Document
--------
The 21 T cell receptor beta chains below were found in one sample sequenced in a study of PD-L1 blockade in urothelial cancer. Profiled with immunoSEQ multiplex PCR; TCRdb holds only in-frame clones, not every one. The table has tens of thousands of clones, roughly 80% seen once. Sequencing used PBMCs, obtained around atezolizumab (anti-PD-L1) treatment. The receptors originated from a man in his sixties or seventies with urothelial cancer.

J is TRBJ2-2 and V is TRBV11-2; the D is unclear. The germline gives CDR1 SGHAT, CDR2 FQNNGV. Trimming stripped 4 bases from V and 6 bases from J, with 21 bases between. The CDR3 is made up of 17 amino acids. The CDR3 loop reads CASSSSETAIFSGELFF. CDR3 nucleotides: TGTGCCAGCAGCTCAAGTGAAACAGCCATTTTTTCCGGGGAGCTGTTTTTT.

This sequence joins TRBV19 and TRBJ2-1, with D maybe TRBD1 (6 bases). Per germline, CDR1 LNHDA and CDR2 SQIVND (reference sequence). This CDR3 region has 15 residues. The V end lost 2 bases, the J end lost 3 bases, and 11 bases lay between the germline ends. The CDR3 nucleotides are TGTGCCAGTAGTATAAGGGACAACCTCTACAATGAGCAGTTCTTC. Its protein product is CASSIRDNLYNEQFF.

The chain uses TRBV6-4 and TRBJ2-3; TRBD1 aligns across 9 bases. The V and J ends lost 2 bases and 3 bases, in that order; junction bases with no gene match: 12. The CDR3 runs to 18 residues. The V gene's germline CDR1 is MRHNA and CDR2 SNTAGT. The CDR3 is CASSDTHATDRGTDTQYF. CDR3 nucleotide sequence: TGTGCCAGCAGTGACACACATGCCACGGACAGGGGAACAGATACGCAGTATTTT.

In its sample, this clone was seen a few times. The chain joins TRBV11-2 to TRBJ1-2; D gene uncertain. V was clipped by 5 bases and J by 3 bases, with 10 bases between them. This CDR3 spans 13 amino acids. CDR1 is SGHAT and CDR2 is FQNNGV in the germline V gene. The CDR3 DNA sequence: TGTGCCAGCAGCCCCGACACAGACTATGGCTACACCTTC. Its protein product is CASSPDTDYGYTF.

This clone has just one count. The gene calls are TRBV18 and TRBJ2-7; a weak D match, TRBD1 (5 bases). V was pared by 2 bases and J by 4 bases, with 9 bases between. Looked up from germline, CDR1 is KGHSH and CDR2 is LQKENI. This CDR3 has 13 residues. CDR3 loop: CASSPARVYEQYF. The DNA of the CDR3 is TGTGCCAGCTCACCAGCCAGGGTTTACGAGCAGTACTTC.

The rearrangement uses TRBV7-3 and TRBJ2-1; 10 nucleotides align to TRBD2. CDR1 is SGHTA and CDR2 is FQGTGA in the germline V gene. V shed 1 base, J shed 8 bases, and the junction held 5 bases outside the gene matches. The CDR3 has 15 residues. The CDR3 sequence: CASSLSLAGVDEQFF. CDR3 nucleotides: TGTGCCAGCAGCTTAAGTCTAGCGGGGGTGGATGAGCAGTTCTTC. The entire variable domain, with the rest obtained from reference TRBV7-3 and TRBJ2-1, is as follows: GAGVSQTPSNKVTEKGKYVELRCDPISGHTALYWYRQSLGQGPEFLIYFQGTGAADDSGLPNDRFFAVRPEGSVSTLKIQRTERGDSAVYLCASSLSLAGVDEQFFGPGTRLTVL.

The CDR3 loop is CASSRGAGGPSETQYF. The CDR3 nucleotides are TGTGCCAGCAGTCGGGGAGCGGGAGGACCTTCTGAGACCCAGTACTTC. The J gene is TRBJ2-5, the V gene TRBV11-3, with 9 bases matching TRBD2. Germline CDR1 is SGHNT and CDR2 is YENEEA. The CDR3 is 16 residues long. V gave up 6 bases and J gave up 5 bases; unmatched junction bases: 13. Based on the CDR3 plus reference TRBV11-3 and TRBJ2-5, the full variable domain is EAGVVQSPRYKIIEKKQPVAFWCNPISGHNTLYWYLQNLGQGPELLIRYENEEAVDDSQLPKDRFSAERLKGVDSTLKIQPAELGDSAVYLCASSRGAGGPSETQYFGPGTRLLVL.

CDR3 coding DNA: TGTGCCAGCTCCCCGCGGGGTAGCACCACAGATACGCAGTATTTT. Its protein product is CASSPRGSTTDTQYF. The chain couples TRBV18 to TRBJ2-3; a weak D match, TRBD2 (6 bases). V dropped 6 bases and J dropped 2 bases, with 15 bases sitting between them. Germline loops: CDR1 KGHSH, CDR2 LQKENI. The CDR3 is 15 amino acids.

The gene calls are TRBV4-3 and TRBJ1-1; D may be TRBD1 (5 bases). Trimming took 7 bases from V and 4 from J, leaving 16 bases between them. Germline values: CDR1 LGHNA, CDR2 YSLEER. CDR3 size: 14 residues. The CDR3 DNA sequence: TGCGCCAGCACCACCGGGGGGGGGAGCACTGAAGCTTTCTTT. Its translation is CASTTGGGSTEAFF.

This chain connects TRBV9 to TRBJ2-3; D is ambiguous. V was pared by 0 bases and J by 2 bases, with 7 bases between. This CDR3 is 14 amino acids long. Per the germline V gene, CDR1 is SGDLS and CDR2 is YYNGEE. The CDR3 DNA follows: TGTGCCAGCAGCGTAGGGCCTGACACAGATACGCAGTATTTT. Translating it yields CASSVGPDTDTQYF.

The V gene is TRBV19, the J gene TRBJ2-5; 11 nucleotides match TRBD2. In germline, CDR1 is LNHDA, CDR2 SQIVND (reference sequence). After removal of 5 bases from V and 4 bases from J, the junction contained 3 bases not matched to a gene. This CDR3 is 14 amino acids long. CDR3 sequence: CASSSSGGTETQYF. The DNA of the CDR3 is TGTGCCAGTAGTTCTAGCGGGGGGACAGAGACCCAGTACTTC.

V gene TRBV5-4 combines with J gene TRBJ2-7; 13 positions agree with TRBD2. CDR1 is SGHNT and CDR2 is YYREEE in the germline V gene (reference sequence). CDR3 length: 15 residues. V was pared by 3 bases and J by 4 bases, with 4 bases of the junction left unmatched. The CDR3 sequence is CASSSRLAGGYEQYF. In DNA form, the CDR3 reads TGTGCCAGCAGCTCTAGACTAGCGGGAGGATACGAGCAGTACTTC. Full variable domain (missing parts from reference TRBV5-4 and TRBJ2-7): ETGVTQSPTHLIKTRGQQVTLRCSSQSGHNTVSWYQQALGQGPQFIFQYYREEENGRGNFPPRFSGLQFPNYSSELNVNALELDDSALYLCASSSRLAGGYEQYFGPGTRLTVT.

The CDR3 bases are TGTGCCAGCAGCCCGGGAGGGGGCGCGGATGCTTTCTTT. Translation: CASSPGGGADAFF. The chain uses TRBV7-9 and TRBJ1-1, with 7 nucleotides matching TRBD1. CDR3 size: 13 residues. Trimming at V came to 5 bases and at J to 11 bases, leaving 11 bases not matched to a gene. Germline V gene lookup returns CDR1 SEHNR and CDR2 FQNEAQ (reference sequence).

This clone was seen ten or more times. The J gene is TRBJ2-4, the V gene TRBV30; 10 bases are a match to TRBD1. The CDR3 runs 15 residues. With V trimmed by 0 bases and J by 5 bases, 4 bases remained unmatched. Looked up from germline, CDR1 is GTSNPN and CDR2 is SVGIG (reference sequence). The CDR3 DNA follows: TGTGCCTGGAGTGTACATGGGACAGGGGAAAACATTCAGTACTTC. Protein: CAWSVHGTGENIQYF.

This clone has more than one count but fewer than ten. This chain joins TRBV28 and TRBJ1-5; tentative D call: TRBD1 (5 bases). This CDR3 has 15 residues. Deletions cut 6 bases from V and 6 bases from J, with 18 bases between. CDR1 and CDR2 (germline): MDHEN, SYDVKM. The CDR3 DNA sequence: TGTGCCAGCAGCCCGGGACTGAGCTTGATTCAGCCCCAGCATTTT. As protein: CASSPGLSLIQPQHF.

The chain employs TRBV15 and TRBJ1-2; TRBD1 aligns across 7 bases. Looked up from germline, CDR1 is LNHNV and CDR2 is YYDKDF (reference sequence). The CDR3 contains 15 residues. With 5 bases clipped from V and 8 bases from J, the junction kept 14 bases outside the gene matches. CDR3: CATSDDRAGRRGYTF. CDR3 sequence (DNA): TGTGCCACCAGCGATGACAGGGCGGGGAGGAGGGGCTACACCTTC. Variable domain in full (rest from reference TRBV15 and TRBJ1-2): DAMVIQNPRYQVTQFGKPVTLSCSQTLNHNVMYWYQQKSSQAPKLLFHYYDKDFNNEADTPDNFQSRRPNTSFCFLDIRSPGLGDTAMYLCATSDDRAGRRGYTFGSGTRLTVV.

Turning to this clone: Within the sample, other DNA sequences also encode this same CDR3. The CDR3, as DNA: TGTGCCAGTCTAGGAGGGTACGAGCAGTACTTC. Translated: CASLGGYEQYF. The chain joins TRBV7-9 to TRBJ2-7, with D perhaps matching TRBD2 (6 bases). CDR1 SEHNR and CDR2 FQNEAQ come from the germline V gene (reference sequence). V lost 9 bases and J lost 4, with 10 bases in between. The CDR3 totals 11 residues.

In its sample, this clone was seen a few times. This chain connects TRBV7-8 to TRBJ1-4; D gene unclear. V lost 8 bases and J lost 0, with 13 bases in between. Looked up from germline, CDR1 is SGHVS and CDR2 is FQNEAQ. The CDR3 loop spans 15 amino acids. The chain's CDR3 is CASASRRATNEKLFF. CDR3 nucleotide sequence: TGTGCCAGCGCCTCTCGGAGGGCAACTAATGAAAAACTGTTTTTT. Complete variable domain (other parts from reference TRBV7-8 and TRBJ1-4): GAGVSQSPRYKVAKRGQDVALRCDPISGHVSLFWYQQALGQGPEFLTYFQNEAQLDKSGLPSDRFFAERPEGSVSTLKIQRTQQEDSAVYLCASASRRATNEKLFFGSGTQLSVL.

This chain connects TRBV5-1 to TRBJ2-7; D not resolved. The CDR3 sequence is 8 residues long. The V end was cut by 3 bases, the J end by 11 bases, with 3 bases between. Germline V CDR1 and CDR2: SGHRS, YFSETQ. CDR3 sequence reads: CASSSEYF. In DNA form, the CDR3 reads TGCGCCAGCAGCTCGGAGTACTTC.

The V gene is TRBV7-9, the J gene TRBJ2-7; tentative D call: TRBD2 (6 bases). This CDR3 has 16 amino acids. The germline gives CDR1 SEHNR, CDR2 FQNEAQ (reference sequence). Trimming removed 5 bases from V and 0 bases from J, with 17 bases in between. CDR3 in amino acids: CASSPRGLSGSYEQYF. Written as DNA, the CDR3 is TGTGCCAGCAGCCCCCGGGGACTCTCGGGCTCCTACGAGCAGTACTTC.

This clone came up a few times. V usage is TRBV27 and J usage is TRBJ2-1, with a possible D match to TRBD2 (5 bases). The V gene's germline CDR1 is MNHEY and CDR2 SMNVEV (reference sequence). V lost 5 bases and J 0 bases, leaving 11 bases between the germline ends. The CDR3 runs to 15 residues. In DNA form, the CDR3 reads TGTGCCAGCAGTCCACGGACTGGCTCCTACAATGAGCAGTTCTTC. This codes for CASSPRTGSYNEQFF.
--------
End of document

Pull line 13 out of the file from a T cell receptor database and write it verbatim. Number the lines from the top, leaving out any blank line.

V gene TRBV5-4 combines with J gene TRBJ2-7; 13 positions agree with TRBD2. CDR1 is SGHNT and CDR2 is YYREEE in the germline V gene (reference sequence). CDR3 length: 15 residues. V was pared by 3 bases and J by 4 bases, with 4 bases of the junction left unmatched. The CDR3 sequence is CASSSRLAGGYEQYF. In DNA form, the CDR3 reads TGTGCCAGCAGCTCTAGACTAGCGGGAGGATACGAGCAGTACTTC. Full variable domain (missing parts from reference TRBV5-4 and TRBJ2-7): ETGVTQSPTHLIKTRGQQVTLRCSSQSGHNTVSWYQQALGQGPQFIFQYYREEENGRGNFPPRFSGLQFPNYSSELNVNALELDDSALYLCASSSRLAGGYEQYFGPGTRLTVT.